News

An inside view of a mountain "sweep"

Feb 23, 2015
Carolyn Sackariason

Ski patrollers on Aspen Mountain have many jobs but none may be as crucial as their last task: the final sweep of the ski area. Aspen Public Radio’s Carolyn Sackariason joined one and filed this report.

Jeff Leahy is the head of the Colorado Rocky Mountain School. He talks about CRMS's longtime outdoor and classroom-based curriculum, the future of the education landscape, and how CRMS is looking to improve their programs. 

Learn more about the Colorado Rocky Mountain School at www.crms.org

Daniel Shaw

From the Justice Snow’s website:

Justice Snow’s and The Woody Creek Community Center proudly announce the return of the Americana Music Series to Justice Snow’s Restaurant and Bar in downtown Aspen this February, extending into early March.

Marci Krivonen

The two largest public landowners in the Castle Creek Valley are gathering data to determine how to manage the area the future. The effort comes as the Forest Service and Pitkin County are seeing increased use of trails and roads. 

The entities are looking at the Castle Creek watershed from ridge to ridge, starting just past the urban growth boundary to the top of Pearl Pass and Taylor Pass.

The groups have seen a rise in use at spots like the Conundrum Hot Springs, American Lake and Cathedral Lake trails. Cindy Houben is Pitkin County’s Community Development Director.

Aspen Pitkin County Housing Authority

  A subcontractor has been dropped from a complex lawsuit over an Aspen affordable housing development. A judge has approved the change, because of the subcontractor's settlement with Denver-based Shaw Construction. At issue is faulty siding at Burlingame Ranch, west of Aspen. The condo association there sued the maker of that siding. Then other companies were brought into the suit, like Shaw Construction, who in turn sued the subcontractor, Studmaster Framing Incorporated.

Welcome to Valley Roundup, a review of the top news stories in the valley in the past week.

Business is booming this winter season. Occupancy is up in local hotels and so is the average room rate - surpassing $500 a night.

Carbondale saw its first murder in 12 years and the murderer confessed to killing his wife while being airlifted to a hospital in Grand Junction.

The Aspen community continues to debate constitutional rights and excessive force after a teenager was taken to the ground and arrested for suspected marijuana possession.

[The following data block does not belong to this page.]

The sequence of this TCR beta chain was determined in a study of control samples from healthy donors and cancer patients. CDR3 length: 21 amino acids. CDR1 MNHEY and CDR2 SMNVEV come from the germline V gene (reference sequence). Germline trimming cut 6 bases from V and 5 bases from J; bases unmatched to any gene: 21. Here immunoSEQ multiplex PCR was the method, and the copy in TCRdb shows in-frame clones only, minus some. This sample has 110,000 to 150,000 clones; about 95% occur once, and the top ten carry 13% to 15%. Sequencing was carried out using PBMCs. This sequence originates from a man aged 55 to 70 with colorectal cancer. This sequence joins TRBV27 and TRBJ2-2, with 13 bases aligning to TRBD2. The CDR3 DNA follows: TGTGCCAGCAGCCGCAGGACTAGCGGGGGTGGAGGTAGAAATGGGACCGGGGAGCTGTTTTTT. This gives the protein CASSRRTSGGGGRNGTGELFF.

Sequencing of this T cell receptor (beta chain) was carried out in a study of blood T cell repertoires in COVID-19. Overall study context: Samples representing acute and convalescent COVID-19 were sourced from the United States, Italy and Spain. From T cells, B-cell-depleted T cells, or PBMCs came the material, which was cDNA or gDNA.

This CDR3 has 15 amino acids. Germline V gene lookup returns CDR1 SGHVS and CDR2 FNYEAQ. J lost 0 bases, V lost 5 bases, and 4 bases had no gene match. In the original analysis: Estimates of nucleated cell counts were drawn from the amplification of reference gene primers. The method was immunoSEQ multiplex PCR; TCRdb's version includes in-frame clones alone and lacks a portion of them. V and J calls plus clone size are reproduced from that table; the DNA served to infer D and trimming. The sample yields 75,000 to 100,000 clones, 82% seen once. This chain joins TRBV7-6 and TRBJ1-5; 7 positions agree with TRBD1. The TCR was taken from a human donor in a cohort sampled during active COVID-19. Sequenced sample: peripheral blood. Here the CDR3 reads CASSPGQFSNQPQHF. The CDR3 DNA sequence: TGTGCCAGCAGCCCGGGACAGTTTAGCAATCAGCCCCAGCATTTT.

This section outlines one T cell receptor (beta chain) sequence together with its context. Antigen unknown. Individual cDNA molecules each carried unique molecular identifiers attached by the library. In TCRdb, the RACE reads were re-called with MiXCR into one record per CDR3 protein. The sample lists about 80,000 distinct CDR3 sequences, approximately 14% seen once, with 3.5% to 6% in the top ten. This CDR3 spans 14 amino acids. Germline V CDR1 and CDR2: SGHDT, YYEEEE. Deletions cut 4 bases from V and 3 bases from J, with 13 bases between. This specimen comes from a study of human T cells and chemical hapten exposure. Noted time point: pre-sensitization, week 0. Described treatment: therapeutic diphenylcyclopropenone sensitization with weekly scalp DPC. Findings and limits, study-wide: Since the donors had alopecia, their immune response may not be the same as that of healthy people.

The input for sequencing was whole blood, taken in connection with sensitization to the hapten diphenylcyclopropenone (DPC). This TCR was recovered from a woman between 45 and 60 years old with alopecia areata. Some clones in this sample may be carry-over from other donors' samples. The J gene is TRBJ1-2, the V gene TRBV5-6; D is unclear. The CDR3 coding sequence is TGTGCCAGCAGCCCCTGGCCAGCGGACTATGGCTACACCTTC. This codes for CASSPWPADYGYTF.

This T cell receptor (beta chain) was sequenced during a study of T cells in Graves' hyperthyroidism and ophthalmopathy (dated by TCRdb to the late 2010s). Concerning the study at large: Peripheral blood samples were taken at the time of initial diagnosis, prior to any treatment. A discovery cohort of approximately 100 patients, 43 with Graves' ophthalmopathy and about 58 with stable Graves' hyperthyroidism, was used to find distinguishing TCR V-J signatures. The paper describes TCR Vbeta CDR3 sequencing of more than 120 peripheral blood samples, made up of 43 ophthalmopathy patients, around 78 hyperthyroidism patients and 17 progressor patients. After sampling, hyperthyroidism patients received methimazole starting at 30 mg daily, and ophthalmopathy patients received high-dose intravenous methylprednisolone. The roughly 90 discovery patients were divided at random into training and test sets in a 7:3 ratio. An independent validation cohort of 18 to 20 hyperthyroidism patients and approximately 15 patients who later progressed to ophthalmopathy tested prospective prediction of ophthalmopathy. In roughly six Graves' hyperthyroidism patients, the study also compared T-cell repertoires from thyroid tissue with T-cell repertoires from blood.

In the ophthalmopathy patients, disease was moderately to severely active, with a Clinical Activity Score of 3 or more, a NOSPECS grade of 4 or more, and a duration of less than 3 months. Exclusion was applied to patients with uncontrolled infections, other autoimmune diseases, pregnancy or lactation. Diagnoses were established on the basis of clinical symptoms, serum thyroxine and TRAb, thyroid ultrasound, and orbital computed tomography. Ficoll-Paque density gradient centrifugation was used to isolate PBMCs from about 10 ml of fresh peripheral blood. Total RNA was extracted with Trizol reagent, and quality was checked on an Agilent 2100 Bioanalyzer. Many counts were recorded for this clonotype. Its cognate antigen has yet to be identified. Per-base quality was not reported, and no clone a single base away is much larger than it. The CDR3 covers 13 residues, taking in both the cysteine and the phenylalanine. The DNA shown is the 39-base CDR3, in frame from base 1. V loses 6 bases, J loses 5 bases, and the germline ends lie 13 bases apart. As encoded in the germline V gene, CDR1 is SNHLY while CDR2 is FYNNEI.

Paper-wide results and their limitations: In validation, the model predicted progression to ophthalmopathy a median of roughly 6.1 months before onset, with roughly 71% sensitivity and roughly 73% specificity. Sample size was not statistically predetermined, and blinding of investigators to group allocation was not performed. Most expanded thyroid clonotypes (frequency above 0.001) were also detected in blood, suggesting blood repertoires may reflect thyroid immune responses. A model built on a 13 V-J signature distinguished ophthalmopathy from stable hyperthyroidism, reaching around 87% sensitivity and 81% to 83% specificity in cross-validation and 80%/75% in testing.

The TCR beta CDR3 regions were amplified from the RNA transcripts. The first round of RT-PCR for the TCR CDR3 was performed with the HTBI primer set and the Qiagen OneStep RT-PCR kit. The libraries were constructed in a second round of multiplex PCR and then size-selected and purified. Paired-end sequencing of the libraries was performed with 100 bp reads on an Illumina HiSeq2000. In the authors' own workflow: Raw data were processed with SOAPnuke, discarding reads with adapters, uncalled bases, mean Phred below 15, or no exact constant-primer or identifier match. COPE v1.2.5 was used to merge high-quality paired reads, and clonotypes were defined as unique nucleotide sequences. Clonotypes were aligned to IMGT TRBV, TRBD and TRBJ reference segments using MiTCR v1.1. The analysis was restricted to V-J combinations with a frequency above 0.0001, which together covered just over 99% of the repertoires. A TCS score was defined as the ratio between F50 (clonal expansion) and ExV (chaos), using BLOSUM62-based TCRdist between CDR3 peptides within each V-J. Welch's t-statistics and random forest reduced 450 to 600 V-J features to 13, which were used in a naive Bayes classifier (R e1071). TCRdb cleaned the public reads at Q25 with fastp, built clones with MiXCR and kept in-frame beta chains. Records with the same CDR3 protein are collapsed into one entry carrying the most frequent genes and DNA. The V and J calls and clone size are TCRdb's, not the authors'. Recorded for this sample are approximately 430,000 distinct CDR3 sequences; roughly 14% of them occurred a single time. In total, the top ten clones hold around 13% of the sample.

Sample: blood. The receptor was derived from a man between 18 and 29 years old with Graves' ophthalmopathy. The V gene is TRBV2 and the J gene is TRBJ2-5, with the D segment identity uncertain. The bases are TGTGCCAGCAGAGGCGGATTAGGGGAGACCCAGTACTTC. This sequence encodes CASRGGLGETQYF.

Elise Thatcher

Memorial benches have been a long tradition in Aspen. But about a dozen that have been living in Galena Plaza now need a new home. The benches honor members of the community, whether they’re long time locals, part timers, or have otherwise spent time in Aspen. Thirteen benches need new homes because they’ll uprooted for a construction project on Galena Plaza.

Will Grandbois / Post Independent

Law enforcement has released the name of a woman who died in Carbondale earlier this week. Authorities say Maria Carminda Portillo-Amaya died on Monday. She was thirty years old, and the victim of a homicide. Portillo-Amaya’s name was released after her family worked with the Garfield County Coroner. There was also forensic testing for fingerprints, carried out by the Colorado Bureau of Investigation (CBI) and the Department of Homeland Security. The man suspected of killing the victim is still in a hospital in Grand Junction, receiving treatment for injuries sustained in a truck accident in Carbondale.

Welcome to Mountain Edition.

After a brutal car accident, a Carbondale man confesses to killing his wife. A homicide investigation is underway.

An Aspen teenager appears in court after a controversial arrest.

And that arrest sheds light on a radio communication problem for law enforcement around the Aspen schools.

Rafting companies praise the idea of a national monument along the popular Arkansas River.

The City of Aspen starts cutting down trees to fix a leaky parking garage.

Kerry Donovan Campaign

Colorado State Senator Kerry Donovan will be in Aspen on Saturday talking about her time at the State Capitol, so far. The Freshman Democrat has gotten behind measures to aid rural economies and one to overturn a ban on larger gun magazines. I spoke with her yesterday.

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